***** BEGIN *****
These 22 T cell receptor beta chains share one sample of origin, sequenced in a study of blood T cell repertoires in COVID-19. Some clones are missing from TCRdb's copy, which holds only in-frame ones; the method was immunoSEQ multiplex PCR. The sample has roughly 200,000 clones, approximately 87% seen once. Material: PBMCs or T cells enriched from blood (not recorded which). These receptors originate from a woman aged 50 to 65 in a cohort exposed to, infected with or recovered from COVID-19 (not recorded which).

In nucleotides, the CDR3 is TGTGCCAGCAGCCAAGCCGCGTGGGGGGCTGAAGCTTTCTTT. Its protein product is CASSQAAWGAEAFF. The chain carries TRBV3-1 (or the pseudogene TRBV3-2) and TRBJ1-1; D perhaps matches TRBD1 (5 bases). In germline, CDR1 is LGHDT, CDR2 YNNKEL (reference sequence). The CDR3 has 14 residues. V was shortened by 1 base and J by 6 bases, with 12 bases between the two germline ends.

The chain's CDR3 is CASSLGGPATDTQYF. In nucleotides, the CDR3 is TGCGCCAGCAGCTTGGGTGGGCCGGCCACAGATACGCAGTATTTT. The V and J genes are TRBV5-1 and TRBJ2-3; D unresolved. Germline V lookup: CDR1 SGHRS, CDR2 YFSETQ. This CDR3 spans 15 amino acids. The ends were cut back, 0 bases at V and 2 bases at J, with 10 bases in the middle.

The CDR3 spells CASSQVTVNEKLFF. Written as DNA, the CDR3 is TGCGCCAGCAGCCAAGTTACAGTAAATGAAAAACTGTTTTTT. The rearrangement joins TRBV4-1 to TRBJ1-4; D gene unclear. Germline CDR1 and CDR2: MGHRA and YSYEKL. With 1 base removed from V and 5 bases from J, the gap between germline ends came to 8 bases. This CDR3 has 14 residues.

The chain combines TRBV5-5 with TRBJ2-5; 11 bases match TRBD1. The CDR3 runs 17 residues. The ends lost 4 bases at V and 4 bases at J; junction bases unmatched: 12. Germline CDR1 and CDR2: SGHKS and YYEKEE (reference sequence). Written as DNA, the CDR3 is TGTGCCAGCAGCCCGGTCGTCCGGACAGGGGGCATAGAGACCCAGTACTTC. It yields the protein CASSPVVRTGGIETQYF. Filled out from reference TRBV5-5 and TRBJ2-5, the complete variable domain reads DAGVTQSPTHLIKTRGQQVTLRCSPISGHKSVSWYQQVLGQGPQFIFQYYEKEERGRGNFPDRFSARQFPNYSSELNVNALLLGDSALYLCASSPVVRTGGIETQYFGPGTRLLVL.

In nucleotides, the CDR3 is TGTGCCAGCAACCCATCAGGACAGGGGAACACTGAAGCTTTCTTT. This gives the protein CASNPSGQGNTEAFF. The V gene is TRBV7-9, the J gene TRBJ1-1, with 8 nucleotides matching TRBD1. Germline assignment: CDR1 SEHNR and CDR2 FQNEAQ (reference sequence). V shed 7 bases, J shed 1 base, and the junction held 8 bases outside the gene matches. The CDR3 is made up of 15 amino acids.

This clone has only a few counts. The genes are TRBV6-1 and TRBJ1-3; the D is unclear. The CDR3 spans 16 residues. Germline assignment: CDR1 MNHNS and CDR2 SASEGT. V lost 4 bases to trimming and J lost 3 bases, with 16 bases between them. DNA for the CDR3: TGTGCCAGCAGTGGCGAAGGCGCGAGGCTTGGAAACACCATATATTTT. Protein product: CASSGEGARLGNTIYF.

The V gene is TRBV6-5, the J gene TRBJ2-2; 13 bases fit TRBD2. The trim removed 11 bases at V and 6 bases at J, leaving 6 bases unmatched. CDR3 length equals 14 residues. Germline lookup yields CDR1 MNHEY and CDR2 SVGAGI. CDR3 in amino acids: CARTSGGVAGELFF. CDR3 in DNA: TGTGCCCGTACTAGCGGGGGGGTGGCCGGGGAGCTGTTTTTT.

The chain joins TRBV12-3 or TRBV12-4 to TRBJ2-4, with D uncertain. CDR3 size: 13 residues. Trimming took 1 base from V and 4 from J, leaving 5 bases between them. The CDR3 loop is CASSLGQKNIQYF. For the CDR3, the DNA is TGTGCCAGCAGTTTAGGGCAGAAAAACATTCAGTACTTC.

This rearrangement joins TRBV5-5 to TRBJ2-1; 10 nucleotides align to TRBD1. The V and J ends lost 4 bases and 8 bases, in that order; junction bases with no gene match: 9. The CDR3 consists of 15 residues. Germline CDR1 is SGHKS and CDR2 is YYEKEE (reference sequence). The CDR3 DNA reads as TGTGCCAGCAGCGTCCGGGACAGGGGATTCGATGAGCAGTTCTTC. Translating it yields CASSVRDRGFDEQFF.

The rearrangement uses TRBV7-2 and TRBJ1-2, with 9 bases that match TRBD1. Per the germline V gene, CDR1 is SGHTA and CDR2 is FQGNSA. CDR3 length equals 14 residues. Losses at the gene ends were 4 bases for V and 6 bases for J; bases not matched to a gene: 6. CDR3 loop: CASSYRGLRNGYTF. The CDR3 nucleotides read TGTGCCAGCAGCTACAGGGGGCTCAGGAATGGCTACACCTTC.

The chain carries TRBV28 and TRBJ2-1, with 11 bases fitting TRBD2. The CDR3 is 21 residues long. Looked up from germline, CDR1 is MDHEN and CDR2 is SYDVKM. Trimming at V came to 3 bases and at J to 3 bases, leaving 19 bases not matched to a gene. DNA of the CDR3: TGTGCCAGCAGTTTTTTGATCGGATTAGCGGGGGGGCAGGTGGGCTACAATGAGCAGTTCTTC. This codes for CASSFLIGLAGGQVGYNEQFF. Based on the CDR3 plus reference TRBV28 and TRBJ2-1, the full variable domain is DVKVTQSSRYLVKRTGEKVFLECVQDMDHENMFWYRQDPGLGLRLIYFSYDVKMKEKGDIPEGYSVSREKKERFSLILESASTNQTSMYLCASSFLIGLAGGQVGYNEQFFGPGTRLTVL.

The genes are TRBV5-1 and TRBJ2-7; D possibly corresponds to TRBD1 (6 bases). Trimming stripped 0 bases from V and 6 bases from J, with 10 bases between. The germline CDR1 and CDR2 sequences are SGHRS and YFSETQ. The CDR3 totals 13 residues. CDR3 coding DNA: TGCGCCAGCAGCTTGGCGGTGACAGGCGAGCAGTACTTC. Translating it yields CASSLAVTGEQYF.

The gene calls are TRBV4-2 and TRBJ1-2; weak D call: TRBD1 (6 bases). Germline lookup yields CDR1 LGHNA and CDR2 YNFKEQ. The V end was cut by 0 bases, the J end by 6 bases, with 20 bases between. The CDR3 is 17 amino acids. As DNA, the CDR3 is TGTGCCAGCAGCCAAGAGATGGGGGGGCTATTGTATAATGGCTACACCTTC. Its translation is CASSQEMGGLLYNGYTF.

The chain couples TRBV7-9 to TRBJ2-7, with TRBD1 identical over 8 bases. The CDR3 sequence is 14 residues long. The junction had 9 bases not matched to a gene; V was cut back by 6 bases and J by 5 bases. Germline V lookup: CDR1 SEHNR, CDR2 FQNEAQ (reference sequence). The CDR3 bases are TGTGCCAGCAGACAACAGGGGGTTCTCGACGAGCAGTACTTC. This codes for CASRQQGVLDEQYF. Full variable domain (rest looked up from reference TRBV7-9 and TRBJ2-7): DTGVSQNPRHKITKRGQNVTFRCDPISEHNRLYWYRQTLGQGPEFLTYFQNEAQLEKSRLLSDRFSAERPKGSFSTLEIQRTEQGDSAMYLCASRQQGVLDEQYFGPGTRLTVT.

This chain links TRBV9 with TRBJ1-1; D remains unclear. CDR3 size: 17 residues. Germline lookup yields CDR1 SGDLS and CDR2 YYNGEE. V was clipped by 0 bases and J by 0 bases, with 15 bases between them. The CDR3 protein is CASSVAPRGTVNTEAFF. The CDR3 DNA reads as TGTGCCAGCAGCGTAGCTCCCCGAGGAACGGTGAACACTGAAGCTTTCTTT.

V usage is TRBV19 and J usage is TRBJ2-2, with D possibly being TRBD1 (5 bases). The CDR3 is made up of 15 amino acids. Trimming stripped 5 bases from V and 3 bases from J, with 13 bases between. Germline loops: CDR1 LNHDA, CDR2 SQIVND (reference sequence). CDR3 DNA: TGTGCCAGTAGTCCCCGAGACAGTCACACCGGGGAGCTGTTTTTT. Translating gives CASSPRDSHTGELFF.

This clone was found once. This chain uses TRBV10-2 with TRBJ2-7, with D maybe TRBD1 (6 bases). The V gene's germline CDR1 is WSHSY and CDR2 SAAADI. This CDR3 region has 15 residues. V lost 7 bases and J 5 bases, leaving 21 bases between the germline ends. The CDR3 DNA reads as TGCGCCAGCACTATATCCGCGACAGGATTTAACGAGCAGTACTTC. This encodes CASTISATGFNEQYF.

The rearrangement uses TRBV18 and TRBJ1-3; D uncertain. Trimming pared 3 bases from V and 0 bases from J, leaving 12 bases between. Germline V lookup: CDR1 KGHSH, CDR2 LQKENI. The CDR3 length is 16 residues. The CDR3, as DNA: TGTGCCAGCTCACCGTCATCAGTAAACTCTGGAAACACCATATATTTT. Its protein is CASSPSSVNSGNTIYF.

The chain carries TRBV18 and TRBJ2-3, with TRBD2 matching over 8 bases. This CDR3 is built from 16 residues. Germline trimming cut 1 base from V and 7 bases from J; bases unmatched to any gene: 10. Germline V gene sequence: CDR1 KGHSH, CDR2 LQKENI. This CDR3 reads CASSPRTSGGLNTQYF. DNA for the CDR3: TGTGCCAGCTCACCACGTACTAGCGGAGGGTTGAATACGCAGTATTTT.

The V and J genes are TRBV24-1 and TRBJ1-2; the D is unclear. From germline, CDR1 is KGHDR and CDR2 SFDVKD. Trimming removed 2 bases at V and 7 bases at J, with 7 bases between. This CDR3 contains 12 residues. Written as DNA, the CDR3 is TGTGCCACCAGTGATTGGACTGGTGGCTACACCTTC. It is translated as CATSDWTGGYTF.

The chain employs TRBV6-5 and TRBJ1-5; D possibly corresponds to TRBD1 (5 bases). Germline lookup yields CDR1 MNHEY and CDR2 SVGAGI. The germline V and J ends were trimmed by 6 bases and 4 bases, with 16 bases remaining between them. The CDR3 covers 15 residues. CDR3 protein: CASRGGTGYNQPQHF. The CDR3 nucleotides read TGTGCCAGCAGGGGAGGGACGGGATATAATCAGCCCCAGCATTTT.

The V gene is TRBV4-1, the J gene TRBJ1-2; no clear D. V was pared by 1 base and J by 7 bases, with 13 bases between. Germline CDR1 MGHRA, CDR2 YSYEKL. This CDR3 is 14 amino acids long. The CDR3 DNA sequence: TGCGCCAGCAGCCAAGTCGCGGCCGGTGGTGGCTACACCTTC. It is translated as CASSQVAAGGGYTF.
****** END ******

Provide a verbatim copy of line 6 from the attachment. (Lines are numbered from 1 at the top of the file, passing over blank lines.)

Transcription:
In nucleotides, the CDR3 is TGTGCCAGCAACCCATCAGGACAGGGGAACACTGAAGCTTTCTTT. This gives the protein CASNPSGQGNTEAFF. The V gene is TRBV7-9, the J gene TRBJ1-1, with 8 nucleotides matching TRBD1. Germline assignment: CDR1 SEHNR and CDR2 FQNEAQ (reference sequence). V shed 7 bases, J shed 1 base, and the junction held 8 bases outside the gene matches. The CDR3 is made up of 15 amino acids.